Are you one of them? It’s a large group of parents who use their children as the excuse for not traveling. They say it’s impossible. But is it really?
Cindy, a dedicated worldwanderluster, took her five children on a cruise out of Long Beach and visited Mexico and Catalina Island. Her children loved the trip and so did Cindy and her husband.
Brad took four children to Panama in January. His oldest child had been studying the rainforest in his 1st grade class when they made the trip. They completed their assignments overlooking the ocean.
Heath, another worldwanderluster, frequently takes his children to Costa Rica. They enjoy surfing, swimming in the ocean, hiking, and eating delicious fruit.
Trevor, who has been my travel inspiration for much of my life, did a European cruise without his child after finding family and friends who would watch his son for him. They thouroughly enjoyed Istanbul, Ukraine, and other ports along the way.
Ok. Ok. Ok. Fair enough. These are all best case scenarios, but the common thread is that these people all love traveling. It will never be easy to travel with children. You’re dreaming if you think it will be easy.
1. Take it easy– Many of the itineraries that we create readily show our travel ADHD. Most of our itineraries probably wouldn’t work with children. Plan on staying in the same hotel for longer than 2 nights at a time will make your life much easier.
2. Choose an easy destination– Picking Russia as your first vacation with children might not be the best idea. You should probably plan on choosing somewhere in the states, just you can see how to really make it happen. Keeping the same language will make your life easier and the stress level down.
3. Ok. You’ve got eight kids, Fine! Just Drive- There is nothing wrong with an epic road trip. If you’ve got eight kids you’re not taking too many flights unless you work for an airline or you’re super rich. You have no idea how many byways are close to you. Plan on camping a night or two between hotels. That will significantly lower the cost of your vacation in terms of dollars and miles.
4. Don’t think “the world is too scary”– Look. I’m not asking you to head to Syria or Egypt. Obviously those places are dangerous. I wouldn’t even go there, and that is saying a lot. There is nothing wrong with visiting many places across the globe. Your children would love Costa Rica or Panama, and those are very safe places.
5. Accrue the Points and Miles– This one is obvious because we’re a points and miles blog, but don’t’ overlook the power of this method. Lisa, an avid worldwanderluster took her four children to Tennessee to visit her brother’s family with the Southwest CC and only had to pay for a one way ticket home for one of the six of them. What a steal!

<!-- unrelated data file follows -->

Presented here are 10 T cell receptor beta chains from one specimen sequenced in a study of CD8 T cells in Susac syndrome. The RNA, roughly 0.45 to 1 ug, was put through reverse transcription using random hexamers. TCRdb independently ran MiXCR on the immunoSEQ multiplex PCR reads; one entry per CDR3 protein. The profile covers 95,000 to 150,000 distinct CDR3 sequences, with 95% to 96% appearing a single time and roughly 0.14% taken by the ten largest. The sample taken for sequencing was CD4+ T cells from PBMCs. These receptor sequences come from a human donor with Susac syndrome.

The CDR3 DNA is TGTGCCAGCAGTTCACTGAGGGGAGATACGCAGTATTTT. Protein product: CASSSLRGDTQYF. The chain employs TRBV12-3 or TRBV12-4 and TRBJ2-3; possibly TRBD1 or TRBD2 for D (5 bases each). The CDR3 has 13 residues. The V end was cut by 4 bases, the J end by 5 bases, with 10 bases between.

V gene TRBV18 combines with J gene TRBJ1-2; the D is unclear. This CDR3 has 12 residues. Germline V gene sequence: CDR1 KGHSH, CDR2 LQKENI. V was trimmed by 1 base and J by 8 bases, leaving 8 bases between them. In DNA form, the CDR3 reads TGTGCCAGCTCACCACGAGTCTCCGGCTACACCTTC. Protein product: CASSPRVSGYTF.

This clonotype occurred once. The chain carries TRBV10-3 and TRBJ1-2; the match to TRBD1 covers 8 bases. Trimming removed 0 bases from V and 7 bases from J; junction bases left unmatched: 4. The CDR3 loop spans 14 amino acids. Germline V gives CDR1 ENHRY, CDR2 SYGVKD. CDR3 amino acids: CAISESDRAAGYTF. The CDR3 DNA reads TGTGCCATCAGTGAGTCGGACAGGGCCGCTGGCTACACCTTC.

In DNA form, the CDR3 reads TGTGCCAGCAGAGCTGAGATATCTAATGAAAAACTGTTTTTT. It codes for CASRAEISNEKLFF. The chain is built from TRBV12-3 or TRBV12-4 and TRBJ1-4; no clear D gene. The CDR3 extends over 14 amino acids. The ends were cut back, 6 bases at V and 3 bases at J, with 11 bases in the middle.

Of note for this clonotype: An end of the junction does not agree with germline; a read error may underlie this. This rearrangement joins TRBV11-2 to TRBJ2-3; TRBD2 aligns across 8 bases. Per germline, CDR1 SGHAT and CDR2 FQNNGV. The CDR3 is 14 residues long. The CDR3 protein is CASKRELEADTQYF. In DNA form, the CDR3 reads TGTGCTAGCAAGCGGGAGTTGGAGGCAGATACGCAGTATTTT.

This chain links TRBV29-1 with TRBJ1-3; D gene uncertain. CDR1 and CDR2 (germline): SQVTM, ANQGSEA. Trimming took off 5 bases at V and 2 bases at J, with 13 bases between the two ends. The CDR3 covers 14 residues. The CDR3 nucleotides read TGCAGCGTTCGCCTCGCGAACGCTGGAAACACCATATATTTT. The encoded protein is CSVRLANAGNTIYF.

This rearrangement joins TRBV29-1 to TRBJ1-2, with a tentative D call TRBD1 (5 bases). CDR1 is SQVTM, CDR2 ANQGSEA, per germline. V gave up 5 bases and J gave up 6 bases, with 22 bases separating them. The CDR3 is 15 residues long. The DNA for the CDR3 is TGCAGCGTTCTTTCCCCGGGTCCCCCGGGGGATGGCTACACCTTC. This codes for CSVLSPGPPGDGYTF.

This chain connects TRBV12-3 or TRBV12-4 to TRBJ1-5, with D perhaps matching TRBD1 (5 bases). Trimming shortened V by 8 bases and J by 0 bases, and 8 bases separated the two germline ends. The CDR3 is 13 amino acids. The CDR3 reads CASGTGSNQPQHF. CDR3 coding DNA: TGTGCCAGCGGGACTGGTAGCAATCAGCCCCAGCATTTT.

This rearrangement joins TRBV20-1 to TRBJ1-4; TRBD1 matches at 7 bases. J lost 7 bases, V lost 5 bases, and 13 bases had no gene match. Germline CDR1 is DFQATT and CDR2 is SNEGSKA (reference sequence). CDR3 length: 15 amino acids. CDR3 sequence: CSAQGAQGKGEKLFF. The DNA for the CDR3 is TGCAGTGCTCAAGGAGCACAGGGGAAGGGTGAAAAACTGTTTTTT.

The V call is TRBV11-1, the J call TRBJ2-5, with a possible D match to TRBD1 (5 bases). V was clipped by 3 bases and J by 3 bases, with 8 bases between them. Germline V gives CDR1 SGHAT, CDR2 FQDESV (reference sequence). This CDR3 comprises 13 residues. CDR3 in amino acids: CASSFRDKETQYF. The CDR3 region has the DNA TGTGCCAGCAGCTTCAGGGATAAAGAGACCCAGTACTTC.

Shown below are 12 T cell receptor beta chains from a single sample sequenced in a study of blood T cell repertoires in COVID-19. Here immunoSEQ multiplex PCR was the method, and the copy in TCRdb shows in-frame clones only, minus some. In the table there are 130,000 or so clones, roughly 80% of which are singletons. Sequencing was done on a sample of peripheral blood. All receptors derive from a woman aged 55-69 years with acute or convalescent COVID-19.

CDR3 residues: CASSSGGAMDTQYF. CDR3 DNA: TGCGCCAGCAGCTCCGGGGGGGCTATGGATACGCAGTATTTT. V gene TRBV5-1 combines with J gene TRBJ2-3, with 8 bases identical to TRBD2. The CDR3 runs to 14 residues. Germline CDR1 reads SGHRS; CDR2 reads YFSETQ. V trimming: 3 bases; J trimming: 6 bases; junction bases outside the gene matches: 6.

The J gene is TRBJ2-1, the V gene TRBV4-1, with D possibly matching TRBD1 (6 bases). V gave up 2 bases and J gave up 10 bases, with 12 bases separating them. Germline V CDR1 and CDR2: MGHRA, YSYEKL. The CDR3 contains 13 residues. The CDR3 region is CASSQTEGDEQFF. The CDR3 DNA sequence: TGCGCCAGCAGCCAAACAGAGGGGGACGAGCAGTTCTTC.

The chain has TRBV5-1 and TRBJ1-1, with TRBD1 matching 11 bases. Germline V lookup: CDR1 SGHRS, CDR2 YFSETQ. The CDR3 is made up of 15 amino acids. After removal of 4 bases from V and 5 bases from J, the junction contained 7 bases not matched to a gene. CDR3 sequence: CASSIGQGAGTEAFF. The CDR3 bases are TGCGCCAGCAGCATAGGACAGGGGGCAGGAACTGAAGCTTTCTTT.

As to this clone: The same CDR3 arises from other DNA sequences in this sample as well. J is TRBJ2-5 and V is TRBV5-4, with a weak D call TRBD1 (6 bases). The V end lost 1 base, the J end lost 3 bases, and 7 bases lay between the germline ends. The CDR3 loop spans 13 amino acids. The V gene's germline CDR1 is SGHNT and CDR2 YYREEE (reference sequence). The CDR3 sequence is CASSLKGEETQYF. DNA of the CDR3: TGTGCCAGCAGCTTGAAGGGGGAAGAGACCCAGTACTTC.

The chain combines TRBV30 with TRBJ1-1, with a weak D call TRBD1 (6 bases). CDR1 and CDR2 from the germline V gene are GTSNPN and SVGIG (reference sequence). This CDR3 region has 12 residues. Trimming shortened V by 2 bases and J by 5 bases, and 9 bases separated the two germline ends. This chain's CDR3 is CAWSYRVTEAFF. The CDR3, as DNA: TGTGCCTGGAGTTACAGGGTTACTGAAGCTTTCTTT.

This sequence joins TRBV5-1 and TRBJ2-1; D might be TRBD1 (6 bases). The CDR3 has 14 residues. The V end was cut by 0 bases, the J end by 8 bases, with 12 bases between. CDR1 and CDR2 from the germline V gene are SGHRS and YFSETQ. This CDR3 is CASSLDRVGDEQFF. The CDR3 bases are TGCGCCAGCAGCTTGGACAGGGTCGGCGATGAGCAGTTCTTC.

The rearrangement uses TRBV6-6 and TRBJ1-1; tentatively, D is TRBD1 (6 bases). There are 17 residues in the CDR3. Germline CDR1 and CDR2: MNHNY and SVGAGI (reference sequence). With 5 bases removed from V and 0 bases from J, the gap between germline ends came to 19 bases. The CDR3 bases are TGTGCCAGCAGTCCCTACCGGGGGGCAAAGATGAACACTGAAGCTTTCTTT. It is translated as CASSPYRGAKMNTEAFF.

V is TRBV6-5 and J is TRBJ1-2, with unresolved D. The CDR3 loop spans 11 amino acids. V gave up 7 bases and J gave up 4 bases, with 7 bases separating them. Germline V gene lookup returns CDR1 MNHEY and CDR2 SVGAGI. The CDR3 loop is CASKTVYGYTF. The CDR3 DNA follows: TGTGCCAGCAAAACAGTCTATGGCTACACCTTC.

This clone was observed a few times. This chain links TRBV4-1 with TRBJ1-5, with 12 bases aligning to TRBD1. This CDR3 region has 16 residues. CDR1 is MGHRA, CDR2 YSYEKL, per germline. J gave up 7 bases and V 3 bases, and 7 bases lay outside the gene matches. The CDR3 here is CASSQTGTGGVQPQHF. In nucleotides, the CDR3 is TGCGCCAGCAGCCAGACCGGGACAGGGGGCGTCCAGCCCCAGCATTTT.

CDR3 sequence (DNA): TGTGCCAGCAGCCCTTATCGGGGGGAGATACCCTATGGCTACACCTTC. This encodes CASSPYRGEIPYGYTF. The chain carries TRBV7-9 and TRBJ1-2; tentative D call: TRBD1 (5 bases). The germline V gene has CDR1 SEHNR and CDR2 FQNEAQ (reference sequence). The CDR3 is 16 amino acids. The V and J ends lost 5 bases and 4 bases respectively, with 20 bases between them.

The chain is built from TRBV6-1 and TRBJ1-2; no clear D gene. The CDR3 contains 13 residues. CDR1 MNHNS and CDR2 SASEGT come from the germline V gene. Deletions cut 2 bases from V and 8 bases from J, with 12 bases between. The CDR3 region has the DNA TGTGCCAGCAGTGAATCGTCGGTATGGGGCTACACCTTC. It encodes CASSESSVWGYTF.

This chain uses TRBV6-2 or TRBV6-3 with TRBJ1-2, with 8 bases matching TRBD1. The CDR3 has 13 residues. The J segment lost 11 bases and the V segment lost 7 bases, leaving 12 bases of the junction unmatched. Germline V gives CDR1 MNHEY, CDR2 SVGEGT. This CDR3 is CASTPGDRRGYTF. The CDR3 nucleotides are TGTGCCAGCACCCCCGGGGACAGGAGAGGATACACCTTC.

6. Plan the day around the children– Kids need naps. Believe me, as a parent of two children who often skip their naps, I know this. That is why on our trip to Europe we planned our days around his two naps. We always spend the morning at the hotel and doing minor site seeing close by. Then we’d hop in the car and allow him to nap. We would plan lunch around a fun activity that would allow him to get out his wiggles. Then we’d get in the car and he’d nap again.
7. Hire a nanny– We rarely suggest that you pay for your travel, but when it comes to caring for your children we recommend you pay whatever it costs. Your children are worth more to you than a trip. Don’t let some dirtbag care for your children because they quoted a lower price. Find a deal and pay them whatever it costs to ensure your kids will be well cared for.
8. Bring along a nanny– This is a great way for you to have a romantic dinner with your spouse. Find a reliable youth that can care for your children while you go out on the town.
9. Do kid friendly activities you both like– Bring along the lifejackets and swim with them in the ocean or lake. Both you and the kids really enjoy swimming. Art museums might be off limits for this vacation, so plan on visiting the Louvre when you’re just with your spouse.
10. Trade with Friends– This isn’t a suggestion to put your keys in the bowl, and we’re not sending you to a swinger party. Find a few friends that also love to travel and work out an arrangement to care for each others’ children while they’re out of town. It will help you to spend more time with your spouse.
I realize that traveling with children is not easy. Tears and meltdowns are bound to happen. Hopefully these ideas embolden you with the courage to forge ahead and book your next trip! What other advice do you have for others?